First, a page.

I gave her my card, shook hands with her, and left. I didn’t spend much time thinking about it, although I was a bit curious about whether they would have any luck with the Kingston agencies. I did feel that Olga was applying a bit of pressure, which I had dealt with before and wasn’t bothered by. I come across as a frowzy, middle-aged social worker type, glasses and all: very non-threatening. Most of the time it helps people open up, but for some it’s a sign of weakness. I’ve had to learn to set boundaries when necessary.
A month later, I heard back from Olga. She had moved her nephew in with her family and wanted my help with setting up services for him in Mississauga. I had to admit, I was impressed with her commitment, so I agreed to meet Chris and do some intake paperwork.
A week later, I was back at the Laszlo home shaking hands with Chris. I knew he was twenty-one, but he could have fit in on any high school campus as a sophomore. It wasn’t just his small build or his baby face; he seemed physically young for his age.
He was clean-shaven, short-haired, and dressed in Dockers and a polo shirt. My social worker brain registered excellent social skills and verbal ability, but his body language suggested a natural shyness overlaid with a patina of maturity.
I had almost made it inside by now. Jack had caught the husky scent and was sniffing hopefully at my briefcase.
“Would you like to sit in the living room?” Chris asked.
“Well, we have a lot of paperwork to do and it’s easier to write at a table.”
“We could sit in the kitchen if you want. I can put Jack in the basement if he’s bothering you.” Jack was already halfway to the kitchen, waiting on us and wagging his tail expectantly. I hated to hurt his feelings by having him shut up. I also had a sense that Chris would feel more comfortable with his dog there. An intake interview can be a long and intrusive process. Most of the time, parents or other family members completed the intakes, since my agency served people with intellectual disabilities who often couldn’t answer or even understand the questions. But Chris seemed ready to handle the situation on his own.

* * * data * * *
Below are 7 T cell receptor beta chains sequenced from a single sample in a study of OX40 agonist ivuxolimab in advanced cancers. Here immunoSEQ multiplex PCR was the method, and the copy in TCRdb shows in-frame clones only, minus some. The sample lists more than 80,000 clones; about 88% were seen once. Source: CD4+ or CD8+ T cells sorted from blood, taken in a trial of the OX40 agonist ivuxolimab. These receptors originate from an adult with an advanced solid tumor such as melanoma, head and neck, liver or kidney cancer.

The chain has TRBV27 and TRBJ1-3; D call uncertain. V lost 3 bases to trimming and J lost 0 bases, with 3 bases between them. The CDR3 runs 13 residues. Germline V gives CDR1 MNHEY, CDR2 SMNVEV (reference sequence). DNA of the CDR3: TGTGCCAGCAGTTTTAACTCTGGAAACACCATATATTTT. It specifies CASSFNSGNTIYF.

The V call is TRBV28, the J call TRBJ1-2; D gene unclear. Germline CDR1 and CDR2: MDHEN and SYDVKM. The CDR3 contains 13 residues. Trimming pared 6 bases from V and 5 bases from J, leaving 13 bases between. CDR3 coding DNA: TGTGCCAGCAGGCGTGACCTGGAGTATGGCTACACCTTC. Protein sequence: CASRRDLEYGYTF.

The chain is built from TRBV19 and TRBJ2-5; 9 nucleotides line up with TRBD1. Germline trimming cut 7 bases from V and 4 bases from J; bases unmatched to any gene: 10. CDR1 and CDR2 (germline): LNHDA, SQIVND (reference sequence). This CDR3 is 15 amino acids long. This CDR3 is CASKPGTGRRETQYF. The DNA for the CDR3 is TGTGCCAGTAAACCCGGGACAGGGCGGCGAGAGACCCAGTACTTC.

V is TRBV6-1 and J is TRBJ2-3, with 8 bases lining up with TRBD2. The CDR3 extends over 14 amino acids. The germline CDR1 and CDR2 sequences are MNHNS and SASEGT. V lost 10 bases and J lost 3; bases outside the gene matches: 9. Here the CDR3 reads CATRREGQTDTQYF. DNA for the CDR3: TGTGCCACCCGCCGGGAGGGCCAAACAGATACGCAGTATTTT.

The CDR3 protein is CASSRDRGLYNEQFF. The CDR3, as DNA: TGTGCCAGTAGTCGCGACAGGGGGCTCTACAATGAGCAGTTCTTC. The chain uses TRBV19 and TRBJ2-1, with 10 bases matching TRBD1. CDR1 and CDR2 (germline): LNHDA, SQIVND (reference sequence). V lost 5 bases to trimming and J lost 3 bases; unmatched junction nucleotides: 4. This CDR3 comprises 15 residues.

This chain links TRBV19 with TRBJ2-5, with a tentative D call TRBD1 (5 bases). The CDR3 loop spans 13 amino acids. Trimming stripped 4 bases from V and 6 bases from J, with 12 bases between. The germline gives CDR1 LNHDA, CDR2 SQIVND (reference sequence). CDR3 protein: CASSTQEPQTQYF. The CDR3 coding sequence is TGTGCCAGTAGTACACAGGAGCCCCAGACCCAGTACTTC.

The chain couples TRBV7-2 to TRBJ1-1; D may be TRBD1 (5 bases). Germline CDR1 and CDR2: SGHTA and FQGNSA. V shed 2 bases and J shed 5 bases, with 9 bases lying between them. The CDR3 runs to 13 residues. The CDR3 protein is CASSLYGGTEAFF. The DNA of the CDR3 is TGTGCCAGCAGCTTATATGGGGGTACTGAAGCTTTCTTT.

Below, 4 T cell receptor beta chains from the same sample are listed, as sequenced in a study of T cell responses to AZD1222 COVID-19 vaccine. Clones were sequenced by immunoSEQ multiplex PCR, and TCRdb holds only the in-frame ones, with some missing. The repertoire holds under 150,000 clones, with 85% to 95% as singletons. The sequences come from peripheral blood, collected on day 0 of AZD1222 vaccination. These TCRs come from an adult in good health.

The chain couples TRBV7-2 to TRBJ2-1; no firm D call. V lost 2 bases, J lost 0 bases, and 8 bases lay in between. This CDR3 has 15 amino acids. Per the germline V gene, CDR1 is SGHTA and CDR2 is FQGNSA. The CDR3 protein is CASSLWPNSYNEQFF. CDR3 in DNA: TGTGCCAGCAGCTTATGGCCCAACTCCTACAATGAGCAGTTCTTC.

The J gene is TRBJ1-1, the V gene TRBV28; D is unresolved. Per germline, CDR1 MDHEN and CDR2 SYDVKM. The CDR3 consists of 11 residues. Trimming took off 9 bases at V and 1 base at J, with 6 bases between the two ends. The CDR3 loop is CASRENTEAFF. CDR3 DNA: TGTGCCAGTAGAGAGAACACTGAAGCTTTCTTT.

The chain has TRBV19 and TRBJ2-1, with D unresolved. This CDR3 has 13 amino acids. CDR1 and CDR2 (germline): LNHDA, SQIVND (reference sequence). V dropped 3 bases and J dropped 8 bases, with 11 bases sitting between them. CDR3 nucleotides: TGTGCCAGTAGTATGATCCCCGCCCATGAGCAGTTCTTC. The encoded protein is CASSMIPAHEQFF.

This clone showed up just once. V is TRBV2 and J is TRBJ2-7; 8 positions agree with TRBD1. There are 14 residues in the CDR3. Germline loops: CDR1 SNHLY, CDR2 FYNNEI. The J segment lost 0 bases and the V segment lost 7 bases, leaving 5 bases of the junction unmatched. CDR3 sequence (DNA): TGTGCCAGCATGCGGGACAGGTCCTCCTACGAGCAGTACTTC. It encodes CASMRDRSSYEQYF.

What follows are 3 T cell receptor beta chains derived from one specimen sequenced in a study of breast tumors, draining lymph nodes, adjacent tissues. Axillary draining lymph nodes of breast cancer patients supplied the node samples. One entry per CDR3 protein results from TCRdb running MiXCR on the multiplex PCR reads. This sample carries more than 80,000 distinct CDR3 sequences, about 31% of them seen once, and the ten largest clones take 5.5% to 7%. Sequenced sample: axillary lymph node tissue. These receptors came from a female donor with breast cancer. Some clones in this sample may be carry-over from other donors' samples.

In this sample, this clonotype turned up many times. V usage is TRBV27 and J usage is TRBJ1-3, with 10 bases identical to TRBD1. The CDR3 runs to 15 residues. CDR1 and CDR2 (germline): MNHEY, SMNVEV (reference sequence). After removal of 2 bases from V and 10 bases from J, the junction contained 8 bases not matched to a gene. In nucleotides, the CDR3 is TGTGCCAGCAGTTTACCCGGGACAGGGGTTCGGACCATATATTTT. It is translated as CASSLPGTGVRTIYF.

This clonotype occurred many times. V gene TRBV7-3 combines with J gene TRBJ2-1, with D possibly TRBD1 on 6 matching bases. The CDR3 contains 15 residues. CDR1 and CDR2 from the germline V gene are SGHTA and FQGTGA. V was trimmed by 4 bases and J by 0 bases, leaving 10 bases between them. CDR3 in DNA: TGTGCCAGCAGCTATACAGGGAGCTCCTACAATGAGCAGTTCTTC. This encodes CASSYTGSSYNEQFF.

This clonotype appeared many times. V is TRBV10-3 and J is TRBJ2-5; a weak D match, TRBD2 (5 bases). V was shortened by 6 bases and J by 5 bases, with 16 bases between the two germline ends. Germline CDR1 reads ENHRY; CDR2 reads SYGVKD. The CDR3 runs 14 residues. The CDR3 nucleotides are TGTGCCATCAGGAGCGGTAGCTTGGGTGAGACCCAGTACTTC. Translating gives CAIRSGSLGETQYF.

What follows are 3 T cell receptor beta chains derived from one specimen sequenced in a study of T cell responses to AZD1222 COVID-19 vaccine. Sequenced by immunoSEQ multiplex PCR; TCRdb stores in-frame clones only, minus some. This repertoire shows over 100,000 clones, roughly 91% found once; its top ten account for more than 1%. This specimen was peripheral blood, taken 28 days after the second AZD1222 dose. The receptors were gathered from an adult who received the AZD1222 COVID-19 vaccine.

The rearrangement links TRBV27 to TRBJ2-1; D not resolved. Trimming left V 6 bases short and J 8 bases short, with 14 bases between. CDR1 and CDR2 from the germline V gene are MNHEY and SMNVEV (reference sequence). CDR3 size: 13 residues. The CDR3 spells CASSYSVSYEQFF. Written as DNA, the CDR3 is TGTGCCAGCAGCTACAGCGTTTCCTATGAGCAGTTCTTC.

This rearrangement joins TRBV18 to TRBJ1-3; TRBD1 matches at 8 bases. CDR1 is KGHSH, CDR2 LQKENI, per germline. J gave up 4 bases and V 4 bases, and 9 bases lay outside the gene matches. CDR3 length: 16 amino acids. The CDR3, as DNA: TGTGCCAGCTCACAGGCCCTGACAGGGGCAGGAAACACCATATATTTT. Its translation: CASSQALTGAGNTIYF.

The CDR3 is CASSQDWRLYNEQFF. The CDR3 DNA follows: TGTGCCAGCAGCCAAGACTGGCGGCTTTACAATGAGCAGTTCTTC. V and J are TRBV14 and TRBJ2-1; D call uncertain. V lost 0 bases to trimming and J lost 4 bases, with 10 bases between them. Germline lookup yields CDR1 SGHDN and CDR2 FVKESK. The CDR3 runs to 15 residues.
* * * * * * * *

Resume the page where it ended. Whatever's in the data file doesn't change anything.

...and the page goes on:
Chris led me to an unpretentious kitchen with a small dinette set pushed into the corner. It had a more relaxed vibe than the living room. I spread out my paperwork on the table while Jack found a comfortable position underneath. Chris politely offered me a Coke. I accepted, as I always do on home visits, because it puts the other person in the role of host and creates a bond at the start of the interview. I noticed that Chris didn’t get a drink for himself but sat down across from me and waited.
First, I needed him to sign some forms, so I gave my standard speech, simplified a bit so he could understand it. I was careful to point out the signature lines in case he didn’t read. Chris signed in a large, round, scrawling cursive hand at what looked to be about a seven- or eight-year-old level. I noticed large calluses on his hands as he was writing, on the lower parts of both thumbs and inside the knuckles of his forefingers. He saw me looking and moved his hands beneath the table. “I have a skin problem. I’m putting lotion on it.” I pretended I hadn’t noticed and went on with the interview.
“I understand that you’re going to be moving here from Kingston at the beginning of September.”
“Yes, I’m going to be living here with my Aunt Olga and Uncle Ian and my cousins. My Aunt Olga even got me in a college program. I’m starting on September 12.”
There was a glimmer of excitement behind his expression, and it suddenly struck me that it was a poker face — that his politeness had a wariness about it. Chris wasn’t the only one at the table going through an intake process: he was evaluating me as thoroughly as I was evaluating him.
“Your aunt said you’re living in a sort of a boarding house.”
“Well, yeah, there’s six of us living there,” he told me. He seemed to focus on the forms in front of him as if he could visualize the information on them, but his tone of voice was quite casual, as if he were talking about school activities. “We each have our own room. The rooms are really small. I just have my bed and my TV with my Nintendo system, and a cupboard for my clothes. We share the bathroom and the kitchen and the living room, and the phone and everything. The landlady does the meals and the cleaning.
“It’s not a bad place, but all the other men living there are a lot older than me. They aren’t dangerous or anything, but one of the guys is schizophrenic, I think, and he keeps telling me that I’m messing with his mind. It’s going to be better living here with my aunt and uncle.”
“Before the boarding house, you were living with a foster family?” If another agency had accessed funding for Chris, I needed to see about the possibility of transferring it.
Chris seemed to tighten up at this question. “When I was living with my dad, Dan and Denise lived in the next apartment. Dad moved back to Toronto and I didn’t have any place to stay, so I moved in with them.”
“Did they get money from the government for taking care of you? Did you have someone like me who would come to the house and check on you?”
“Not really. I got money from the government but Denise had my bank card. When I graduated and I was working at Wendy’s, she would cash my paycheque and give me an allowance. I think she got money from my family too. She would get me to write letters and ask them.”